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Family F'ing Ties!
By Robin Shorr

I foolishly thought Alan had already given my dad the golden taping tickets. This unplanned stop was only going to leave us an hour and thirty minutes to get to Paramount Studios in Hollywood. My dad ran into the house leaving me and my sister and mom in the car. There wasn't much to say, so we let my mom's Pointer Sisters tape do all the talking. Tonight's the night we're gonna make it happen. Tonight we'll put all other things aside. I'm so excited! And I just can't hide it! I'm about to lose control and I think I like it.

My dad came back outside to say that Alan was having trouble finding the tickets and maybe we should all come in for a second instead of sitting in the car. Again, not in the plan. I checked my Swatch. I could allow a quick trip inside, but it was still an aberration. We were losing precious time with each step that Mom, Diana, and I made down Alan's entryway. Within seconds, the front door flung open and fifty people inside yelled "SURPRISE!" Oh. Right. I forgot to mention -- it was my mom's 40th birthday that day. But that was irrelevant because, in case you forgot, we had tickets to see a taping of Family fucking Ties.

Greeting each party guest deducted crucial minutes from our time. My dad had severely overbooked us. This big party he'd planned for my mom was beginning to put a real crimp in my pre-taping rituals. We'd have to take the picture standing in the line outside the studio, we had to vie for the best seats, we had to harshly judge the warm up comedian guy, and we had to wait breathlessly for the cast introductions. This party was great but we needed to leave for Hollywood, like, now.

I tried to approach my dad, but I was swiftly interrupted by more unwanted full boob hugs from a gaggle of my parents' suffocating friends.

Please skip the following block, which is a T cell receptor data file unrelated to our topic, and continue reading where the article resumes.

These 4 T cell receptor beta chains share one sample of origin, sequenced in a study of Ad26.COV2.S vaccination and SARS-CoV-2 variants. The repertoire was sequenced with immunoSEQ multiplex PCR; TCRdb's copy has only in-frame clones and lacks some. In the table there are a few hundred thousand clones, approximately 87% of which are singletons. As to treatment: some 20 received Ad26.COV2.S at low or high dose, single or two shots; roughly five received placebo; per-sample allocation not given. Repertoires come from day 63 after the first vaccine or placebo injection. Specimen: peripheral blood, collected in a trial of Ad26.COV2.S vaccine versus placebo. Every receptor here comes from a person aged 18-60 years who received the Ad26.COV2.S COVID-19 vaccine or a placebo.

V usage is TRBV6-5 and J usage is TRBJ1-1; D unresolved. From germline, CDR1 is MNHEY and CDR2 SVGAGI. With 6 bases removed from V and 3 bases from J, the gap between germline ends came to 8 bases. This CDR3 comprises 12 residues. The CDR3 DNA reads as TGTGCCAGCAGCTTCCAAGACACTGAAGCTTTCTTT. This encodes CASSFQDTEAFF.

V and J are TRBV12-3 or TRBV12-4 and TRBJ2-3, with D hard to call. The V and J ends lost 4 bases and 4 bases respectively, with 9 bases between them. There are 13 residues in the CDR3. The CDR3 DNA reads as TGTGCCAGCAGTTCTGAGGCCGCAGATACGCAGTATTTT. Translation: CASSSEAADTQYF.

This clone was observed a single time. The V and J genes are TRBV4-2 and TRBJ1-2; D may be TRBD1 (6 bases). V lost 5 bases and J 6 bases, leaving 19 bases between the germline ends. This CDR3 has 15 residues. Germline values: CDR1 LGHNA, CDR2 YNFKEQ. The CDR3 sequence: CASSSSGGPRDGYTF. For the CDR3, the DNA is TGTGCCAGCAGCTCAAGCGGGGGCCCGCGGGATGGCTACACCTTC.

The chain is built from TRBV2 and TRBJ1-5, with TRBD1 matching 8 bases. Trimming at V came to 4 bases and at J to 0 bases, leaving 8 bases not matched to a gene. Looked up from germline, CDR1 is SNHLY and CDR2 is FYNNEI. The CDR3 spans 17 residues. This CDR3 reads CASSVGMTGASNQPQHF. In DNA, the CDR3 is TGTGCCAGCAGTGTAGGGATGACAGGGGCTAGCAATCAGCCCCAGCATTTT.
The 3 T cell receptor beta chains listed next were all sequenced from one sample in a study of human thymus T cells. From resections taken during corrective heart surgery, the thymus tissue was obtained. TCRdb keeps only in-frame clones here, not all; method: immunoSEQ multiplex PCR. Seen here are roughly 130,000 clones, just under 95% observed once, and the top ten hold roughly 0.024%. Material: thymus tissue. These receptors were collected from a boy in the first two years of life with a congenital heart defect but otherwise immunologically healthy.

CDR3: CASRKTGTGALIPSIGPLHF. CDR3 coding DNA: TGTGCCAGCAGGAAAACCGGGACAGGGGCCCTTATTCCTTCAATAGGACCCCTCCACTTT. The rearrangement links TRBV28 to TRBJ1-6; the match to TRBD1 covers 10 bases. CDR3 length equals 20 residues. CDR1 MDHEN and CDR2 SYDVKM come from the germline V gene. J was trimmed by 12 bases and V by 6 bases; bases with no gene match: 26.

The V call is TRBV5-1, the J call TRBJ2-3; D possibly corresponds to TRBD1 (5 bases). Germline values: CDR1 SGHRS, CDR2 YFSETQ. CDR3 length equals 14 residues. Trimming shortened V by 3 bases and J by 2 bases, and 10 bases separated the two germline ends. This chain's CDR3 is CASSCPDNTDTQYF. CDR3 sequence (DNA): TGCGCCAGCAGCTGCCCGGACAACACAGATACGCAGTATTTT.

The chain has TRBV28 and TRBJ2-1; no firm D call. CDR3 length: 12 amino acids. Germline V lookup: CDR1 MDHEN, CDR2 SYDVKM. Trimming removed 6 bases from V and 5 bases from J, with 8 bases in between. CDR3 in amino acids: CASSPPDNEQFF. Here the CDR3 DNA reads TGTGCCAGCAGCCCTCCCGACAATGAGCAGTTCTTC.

I remained laser focused on my mission. This was going to be the taping that would change our lives. The taping that would stop the cycle of my parents lavishing each other with expensive gifts (and now, parties) and then getting into door-slamming fights. The taping where my sister would admit that I hadn't really been adopted. That I was her flesh and blood, just like Alex and Mallory. The taping where Michael J. Fox would pick me out of the crowd and take me for a spin in his Dolorean that traveled through time. We had to go and we had to go LIKE NOW.

I tapped my dad's shoulder and told him as much, to which he replied with a few casual words that set an instant fire in my soul. "Oh, Robin, Bubalah, there's no actual taping of Family Ties tonight. I just picked the name off the top of my head to distract you so that you wouldn't spill the beans about your mother's surprise party."

What? I walked away in horror and looked back in anger. I muttered, "But did Diana know?" My dad said, "Of course she did. She's older. She's already learned how to be a human being and keep her mouth shut."

The room spun as my dad's words punched me in the stomach. Planets began falling out of the sky. The Topanga Mall came crashing down. The kingdom made of rainbows and marshmallow clouds exploded. And perched on one of those clouds was my school principal and the entire fifth grade, laughing uproariously. If we didn't go to this taping, the gifts would get more expensive. The doors would slam harder. My Pop Swatch would stop ticking time. Who were these cruel people with their adoption tales and lies and full boob hugs? My biological family would never have done this to me. I began to think someone was taping this. And they were having quite a laugh. Sure, this was going to be that final moment of any given Family Ties episode where my disappointment was patched up with a heartfelt hug from Michael Gross around the kitchen island. But alas, Alan's house didn't have a kitchen island and clearly my disappointment remains completely un-patched to this day.

An elaborate rum cake was wheeled out for my mother. My father's arm was wrapped lovingly around my mom's waist, with no indication that he'd let her go just five years later. As the grating tune of "Happy Birthday to Margie" grew louder and louder and Family Ties became more and more of a distant unreachable star, I ran for cover into Alan's den and did the only thing I was good at. I sat my fat ass down and turned on the TV.

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